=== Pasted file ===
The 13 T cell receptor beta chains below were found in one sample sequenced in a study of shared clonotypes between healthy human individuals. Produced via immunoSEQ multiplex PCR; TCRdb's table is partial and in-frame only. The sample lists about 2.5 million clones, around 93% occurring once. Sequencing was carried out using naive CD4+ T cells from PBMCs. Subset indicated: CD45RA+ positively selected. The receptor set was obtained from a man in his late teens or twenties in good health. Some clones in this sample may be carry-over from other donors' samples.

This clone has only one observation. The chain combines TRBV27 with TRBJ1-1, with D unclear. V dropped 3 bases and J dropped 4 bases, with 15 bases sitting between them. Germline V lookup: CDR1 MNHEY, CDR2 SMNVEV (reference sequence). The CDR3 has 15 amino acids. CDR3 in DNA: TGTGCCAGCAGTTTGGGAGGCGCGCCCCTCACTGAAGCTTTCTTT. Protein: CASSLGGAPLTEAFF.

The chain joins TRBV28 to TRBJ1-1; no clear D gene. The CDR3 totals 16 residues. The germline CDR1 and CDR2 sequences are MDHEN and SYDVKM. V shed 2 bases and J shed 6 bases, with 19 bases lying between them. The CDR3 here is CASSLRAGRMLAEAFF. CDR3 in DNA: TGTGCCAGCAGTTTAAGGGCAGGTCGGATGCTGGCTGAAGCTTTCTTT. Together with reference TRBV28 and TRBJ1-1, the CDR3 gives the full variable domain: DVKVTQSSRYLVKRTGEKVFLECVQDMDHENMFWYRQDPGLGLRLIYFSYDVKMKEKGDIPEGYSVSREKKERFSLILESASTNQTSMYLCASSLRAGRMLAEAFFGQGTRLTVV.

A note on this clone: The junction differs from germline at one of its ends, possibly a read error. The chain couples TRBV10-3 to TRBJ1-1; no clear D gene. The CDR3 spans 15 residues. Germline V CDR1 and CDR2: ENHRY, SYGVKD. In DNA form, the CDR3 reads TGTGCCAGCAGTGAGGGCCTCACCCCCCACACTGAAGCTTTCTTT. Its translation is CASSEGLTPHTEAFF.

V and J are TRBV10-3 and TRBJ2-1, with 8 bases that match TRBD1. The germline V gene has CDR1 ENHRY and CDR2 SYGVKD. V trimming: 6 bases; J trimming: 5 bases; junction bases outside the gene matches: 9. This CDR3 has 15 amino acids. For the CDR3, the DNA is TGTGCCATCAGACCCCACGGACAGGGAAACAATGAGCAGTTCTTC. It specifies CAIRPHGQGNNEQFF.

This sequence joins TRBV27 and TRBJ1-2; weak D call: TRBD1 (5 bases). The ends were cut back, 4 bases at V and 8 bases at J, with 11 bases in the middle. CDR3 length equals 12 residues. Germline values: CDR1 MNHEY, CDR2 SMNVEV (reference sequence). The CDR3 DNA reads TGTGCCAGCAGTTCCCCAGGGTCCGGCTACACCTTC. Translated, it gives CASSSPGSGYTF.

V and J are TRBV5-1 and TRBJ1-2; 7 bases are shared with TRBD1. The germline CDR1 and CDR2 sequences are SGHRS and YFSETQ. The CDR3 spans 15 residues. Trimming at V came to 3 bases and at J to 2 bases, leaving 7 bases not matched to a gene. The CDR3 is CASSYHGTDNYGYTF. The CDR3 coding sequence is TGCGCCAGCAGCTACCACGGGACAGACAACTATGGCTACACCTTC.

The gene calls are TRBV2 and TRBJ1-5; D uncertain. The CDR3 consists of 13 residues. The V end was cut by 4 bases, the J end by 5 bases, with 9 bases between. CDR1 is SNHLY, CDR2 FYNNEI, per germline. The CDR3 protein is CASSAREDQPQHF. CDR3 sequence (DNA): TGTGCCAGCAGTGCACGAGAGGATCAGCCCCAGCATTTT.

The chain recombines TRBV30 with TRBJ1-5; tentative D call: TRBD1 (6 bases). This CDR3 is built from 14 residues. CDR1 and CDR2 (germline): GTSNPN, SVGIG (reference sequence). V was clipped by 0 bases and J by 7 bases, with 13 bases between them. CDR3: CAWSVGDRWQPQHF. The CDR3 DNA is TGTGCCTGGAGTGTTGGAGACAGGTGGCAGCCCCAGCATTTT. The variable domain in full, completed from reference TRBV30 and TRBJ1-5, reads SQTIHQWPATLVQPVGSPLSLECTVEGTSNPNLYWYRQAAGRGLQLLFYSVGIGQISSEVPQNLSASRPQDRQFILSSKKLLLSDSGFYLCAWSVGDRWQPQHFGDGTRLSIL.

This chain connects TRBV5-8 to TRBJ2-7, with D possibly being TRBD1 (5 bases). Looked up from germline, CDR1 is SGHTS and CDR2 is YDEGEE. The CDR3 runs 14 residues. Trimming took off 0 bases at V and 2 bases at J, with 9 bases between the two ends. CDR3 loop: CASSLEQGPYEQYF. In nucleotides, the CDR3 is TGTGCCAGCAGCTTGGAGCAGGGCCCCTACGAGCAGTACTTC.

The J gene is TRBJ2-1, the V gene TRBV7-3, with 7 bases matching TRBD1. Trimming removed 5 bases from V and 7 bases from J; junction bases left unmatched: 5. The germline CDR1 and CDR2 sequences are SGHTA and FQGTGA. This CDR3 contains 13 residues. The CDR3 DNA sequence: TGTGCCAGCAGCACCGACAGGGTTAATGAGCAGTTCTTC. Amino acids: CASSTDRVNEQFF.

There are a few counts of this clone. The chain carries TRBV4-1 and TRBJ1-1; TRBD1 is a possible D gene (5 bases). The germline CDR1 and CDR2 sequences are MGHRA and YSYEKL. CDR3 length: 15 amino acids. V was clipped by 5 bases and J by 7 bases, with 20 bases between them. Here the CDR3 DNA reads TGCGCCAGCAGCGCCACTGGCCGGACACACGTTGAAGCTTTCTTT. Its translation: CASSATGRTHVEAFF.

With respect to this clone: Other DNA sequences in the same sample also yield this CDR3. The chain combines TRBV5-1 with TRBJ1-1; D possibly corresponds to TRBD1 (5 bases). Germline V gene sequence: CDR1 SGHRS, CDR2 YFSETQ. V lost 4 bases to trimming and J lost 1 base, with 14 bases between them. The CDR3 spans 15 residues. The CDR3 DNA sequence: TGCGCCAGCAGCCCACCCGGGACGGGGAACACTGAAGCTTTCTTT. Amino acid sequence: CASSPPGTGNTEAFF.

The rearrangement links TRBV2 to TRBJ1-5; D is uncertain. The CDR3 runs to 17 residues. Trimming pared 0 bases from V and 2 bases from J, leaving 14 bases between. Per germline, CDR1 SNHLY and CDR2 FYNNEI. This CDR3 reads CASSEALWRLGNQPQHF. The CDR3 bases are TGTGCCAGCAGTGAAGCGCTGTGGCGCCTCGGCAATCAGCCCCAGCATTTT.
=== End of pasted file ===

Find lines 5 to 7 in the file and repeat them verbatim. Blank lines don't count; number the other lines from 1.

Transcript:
V and J are TRBV10-3 and TRBJ2-1, with 8 bases that match TRBD1. The germline V gene has CDR1 ENHRY and CDR2 SYGVKD. V trimming: 6 bases; J trimming: 5 bases; junction bases outside the gene matches: 9. This CDR3 has 15 amino acids. For the CDR3, the DNA is TGTGCCATCAGACCCCACGGACAGGGAAACAATGAGCAGTTCTTC. It specifies CAIRPHGQGNNEQFF.

This sequence joins TRBV27 and TRBJ1-2; weak D call: TRBD1 (5 bases). The ends were cut back, 4 bases at V and 8 bases at J, with 11 bases in the middle. CDR3 length equals 12 residues. Germline values: CDR1 MNHEY, CDR2 SMNVEV (reference sequence). The CDR3 DNA reads TGTGCCAGCAGTTCCCCAGGGTCCGGCTACACCTTC. Translated, it gives CASSSPGSGYTF.

V and J are TRBV5-1 and TRBJ1-2; 7 bases are shared with TRBD1. The germline CDR1 and CDR2 sequences are SGHRS and YFSETQ. The CDR3 spans 15 residues. Trimming at V came to 3 bases and at J to 2 bases, leaving 7 bases not matched to a gene. The CDR3 is CASSYHGTDNYGYTF. The CDR3 coding sequence is TGCGCCAGCAGCTACCACGGGACAGACAACTATGGCTACACCTTC.